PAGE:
M. Nurzillah1*, H. Haryani1, F. Norfadzrin1, S. A. Syed Hussein2, and S. Noor Rahim 2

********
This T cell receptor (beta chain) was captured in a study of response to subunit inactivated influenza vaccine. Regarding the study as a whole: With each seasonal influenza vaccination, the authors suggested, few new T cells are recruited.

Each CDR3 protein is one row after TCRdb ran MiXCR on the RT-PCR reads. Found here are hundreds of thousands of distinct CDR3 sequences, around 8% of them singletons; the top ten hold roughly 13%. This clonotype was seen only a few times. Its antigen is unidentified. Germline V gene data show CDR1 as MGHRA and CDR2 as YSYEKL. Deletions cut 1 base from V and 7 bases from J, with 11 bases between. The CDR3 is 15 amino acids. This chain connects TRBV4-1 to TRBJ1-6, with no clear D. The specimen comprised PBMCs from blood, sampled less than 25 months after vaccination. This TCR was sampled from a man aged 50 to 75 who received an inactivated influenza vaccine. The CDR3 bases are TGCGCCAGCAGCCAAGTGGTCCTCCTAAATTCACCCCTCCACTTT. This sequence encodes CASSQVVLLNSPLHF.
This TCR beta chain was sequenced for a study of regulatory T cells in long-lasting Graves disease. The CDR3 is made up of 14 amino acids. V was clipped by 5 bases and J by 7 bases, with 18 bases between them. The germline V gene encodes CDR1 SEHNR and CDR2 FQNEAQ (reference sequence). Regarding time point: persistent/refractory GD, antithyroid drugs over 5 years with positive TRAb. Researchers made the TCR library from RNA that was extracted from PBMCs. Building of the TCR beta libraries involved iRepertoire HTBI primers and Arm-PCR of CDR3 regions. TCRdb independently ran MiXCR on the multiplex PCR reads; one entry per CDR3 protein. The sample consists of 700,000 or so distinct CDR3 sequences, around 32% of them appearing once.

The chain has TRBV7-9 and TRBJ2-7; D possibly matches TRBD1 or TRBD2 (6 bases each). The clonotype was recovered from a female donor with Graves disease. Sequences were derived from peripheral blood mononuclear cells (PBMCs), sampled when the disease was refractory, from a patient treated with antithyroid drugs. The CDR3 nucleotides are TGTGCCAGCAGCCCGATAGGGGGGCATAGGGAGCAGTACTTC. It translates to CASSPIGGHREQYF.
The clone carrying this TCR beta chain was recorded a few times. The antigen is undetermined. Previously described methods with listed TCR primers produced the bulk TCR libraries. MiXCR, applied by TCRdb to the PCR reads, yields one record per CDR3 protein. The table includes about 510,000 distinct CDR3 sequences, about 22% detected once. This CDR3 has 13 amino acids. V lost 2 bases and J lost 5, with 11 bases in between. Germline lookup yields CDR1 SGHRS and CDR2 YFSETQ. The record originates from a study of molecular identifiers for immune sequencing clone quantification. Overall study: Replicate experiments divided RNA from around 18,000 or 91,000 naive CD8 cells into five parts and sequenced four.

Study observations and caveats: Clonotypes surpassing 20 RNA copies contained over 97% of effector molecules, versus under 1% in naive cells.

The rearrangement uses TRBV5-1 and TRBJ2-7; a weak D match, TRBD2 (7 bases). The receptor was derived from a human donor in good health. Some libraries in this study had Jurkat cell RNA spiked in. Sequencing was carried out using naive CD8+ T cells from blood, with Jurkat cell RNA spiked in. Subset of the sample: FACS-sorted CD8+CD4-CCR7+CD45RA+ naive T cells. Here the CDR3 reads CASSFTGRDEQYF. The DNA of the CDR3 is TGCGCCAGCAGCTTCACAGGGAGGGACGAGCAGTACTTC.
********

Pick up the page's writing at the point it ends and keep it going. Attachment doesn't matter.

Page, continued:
Poultry layer houses are mostly open house system that generally faced with flies and odour and has become nuisance factors to society and the environment. Commonly reported compounds associated with livestock waste include ammonia (a sharp pungent odour) and hydrogen sulfide (a rotten egg odour). Ammonia and hydrogen sulfide are pollutant gases related to chicken manure. High concentrations of ammonia inside animal houses represent potential health hazards to humans and animals (1). Hydrogen sulfide is considered the most dangerous gas when at acute concentration has been responsible for many animal as well as human deaths (2). The use of microorganisms called ?Effective or Beneficial Microorganisms? in poultry manure was claimed to be effective in preventing odour and flies and has no known adverse effects on plants, animals, humans, or environment after over a decade of application (3). Odour production cannot be completely prevented on a farm. Therefore, most odour control methods are designed to keep or dissipate odours within the farm boundary, thus minimizing odour complaints from surrounding neighbours. This paper reports the effect of applying effective microorganisms in controlling ammonia and hydrogen sulfide from poultry manure.